“The one thing that I was concerned about was that they would be showing us cutting players because that’s a very personal thing,” Boudreau added. “But I think they’ll be very respectful of what we have to do.”
What was already a large date on the calendar became an even bigger one for Washington, and as if the build-up for the Winter Classic wouldn’t be enough, now HBO would chronicle the month leading up to the game and let fans get an inside look at both clubs.
Despite the NHL ramping up its promotion of its midseason event, there was still a team to set for the regular season. Meaning some important roster decisions had to be made for Opening Night in Atlanta in just two weeks’ time.
Neuvirth, auditioning for the No. 1 role, was solid in a 2-1 win in Nashville in the team’s second pre-season contest on September 25th.
Three days later, in the Caps’ first game at Verizon Center since falling in Game 7 to Montreal, the Capitals got goals from a pair of 19-year-olds – Johansson and Cody Eakin – in a 3-2 win over the Boston Bruins as the battle for the second-line center intensified.
“They [all] are playing pretty well,” Boudreau told reporters after the win. “Every game they are doing something to [make me] sit there at night and go ‘they should stay, they should go, they should stay, they should go.’ … We got another week to make a decision, I would think.”
“As every day goes by, I just feel better,” Johansson said. “I just like to play as much as I can.”
Eakin had been impressive at camp, and made an impression during the first part of camp in adjusting to the NHL level.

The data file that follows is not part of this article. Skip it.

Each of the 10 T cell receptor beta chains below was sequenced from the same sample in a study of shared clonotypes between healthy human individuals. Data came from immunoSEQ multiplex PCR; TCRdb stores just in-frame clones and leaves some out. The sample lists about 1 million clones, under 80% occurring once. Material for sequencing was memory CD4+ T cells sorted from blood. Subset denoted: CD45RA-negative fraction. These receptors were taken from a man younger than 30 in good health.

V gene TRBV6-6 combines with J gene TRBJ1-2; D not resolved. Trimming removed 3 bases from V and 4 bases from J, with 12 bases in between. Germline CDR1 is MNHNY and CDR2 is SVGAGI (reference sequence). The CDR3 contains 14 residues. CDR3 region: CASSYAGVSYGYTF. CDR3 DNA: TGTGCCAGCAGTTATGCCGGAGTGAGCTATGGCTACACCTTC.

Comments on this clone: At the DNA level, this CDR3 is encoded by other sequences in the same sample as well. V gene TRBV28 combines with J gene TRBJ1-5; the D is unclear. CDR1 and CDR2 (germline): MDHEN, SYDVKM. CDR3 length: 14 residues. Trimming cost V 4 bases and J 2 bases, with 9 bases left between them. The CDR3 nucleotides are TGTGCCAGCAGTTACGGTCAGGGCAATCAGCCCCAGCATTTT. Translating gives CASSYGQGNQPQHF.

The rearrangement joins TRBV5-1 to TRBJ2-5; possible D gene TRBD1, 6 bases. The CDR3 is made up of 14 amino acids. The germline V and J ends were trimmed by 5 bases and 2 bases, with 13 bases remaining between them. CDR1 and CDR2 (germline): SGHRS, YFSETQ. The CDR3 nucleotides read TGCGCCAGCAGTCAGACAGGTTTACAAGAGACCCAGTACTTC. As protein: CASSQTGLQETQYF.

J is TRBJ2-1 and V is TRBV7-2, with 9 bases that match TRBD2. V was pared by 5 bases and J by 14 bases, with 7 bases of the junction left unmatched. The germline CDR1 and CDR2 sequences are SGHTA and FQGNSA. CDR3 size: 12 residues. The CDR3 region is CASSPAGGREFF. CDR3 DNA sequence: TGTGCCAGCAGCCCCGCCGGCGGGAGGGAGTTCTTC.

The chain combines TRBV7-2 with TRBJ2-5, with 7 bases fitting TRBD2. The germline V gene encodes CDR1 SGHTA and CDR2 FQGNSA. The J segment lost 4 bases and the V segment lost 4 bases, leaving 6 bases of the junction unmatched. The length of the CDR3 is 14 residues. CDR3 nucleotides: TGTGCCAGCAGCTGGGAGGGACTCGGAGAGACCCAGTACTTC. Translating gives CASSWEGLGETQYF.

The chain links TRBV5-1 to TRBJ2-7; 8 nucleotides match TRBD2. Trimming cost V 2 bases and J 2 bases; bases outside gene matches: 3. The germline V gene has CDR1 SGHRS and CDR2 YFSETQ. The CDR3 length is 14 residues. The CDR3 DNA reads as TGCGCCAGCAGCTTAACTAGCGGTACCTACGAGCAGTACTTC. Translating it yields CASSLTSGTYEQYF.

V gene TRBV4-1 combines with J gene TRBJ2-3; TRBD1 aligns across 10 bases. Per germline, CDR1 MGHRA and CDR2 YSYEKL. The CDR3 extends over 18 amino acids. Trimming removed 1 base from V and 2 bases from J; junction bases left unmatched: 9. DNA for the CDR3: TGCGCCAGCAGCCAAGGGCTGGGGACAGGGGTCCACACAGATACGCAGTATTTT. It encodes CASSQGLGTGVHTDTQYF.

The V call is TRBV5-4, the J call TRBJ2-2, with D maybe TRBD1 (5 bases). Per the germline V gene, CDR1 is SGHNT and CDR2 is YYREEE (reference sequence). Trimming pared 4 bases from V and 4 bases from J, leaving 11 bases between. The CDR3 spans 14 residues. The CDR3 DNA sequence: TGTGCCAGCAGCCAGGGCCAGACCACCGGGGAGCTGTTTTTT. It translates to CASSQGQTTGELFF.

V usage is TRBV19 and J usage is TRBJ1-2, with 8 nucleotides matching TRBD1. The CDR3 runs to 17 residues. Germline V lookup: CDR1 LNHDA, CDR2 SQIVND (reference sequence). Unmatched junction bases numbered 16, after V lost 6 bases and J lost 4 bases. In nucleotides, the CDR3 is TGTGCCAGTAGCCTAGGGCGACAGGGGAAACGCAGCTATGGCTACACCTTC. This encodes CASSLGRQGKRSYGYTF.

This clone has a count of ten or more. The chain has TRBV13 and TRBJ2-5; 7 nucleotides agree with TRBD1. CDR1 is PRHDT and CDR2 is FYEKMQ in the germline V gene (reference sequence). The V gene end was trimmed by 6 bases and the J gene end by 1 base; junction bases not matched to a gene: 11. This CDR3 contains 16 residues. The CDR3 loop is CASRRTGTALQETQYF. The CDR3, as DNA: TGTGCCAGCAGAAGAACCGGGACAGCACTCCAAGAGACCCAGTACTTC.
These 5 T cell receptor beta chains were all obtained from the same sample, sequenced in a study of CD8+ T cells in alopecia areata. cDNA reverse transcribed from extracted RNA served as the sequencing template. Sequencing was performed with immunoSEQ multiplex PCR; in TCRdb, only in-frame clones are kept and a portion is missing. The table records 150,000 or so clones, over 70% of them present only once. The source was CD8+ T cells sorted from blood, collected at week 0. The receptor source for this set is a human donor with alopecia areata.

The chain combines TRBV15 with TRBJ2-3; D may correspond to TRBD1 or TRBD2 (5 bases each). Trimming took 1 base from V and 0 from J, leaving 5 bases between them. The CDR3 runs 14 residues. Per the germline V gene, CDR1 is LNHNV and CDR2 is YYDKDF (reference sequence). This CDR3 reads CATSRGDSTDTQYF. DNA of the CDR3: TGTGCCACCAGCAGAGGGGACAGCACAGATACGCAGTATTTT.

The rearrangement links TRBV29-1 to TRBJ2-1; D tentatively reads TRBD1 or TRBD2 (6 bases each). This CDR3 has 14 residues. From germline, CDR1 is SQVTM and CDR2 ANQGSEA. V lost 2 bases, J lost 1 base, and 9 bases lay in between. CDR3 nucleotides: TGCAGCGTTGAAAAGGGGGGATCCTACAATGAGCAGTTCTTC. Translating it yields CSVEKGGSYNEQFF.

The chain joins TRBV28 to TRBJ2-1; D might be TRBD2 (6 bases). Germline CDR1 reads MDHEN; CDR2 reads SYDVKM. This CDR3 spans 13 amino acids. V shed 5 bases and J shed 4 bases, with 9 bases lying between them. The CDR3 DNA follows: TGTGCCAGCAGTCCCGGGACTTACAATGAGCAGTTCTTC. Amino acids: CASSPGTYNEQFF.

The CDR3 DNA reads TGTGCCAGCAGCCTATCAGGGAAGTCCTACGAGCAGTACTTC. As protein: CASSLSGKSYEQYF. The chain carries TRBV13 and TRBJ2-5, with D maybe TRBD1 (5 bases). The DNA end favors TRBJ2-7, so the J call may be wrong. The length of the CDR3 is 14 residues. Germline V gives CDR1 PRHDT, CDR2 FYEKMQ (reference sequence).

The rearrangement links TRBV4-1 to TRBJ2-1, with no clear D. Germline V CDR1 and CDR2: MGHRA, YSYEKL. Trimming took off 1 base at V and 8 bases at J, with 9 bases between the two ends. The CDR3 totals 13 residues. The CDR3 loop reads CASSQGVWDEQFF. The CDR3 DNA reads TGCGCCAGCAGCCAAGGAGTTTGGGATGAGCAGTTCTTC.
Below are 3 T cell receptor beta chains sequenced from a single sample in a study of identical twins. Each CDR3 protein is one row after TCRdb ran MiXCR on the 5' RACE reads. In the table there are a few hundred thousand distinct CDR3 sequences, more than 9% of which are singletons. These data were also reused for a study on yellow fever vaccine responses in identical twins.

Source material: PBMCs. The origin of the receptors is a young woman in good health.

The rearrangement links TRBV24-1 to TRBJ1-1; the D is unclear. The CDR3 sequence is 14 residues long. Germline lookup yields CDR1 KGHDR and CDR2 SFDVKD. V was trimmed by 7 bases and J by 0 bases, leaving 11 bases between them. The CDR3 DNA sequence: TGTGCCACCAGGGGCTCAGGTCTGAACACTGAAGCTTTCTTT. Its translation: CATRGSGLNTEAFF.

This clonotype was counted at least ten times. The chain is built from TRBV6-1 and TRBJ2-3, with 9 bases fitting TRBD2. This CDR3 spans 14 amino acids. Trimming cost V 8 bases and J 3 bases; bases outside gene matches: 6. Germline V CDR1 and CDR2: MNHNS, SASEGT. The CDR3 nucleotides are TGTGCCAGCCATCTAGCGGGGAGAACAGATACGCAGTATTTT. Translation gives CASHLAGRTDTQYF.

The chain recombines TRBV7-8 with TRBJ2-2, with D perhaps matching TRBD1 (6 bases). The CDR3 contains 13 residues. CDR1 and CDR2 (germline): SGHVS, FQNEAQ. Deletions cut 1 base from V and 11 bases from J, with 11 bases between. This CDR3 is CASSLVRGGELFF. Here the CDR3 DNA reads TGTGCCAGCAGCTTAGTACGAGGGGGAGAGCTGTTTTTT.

“I’m still up in the air about it,” Eakin said after the win over the Bruins. “Sometimes it feels better than other games. Playing in Hershey [during the Calder Cup playoffs the year before] helped me adjust to the pace, the size and speed.
“Every day you’ve got to come to the rink and bring your ‘A’ game. Everyone is fighting for a [roster] spot.”
However, with Eakin’s young age and the depth the Capitals already had at forward, the team opted to return the Winnipeg native to the Western Hockey League’s Swift Current Broncos for the season rather than keep him at the NHL level for the season.
“He had a tremendous training camp,” Boudreau said. “On a different team, in different circumstances, he’d still be here.
“But just from my perspective, having the chance to play my last year of juniors and win the Memorial Cup, that’s the kind of memory that stays with you forever.”
Fighting for an NHL job, Hendricks was doing his best to make the roster, and his strong play in camp and hat trick against the Blue Jackets was rewarded with a two-way contract from the Caps. With the deal in hand, the veteran now had to work on making sure he was playing in Washington – and not Hershey – on Opening Night.
Hendricks certainly made another good impression with coaches in Washington’s fourth preseason game at Boston.
In the late stages of the 3-2 win in Washington, the Bruins’ Gregory Campbell earned a boarding call on Ovechkin in the corner, which drew the ire of the Capitals.
On the opening faceoff in a rematch of the two clubs the next night at TD Garden, Hendricks took the opening faceoff, and immediately threw down his gloves with Campbell to send a message to the Bruins.
“He didn’t need to be told,” Boudreau told Mike Vogel of WashingtonCaps.com of the incident. “He just watched the game [Tuesday] night and knew what he had to do. I thought, ‘What a team thing [to do].’ It was great.”
D.J. King, the new tough guy on the roster, also made an impression on the coaching staff in the home-and-home series with the Bruins, having dropped the gloves against Shawn Thornton in the game in Washington.
“I had told him earlier on, you don’t have to fight in training camp and stuff, but I think he wanted to show his new teammates and the fans that he is not bad at his craft,” Boudreau said. “We never really had that tough, physical presence last year, and he played pretty well too.”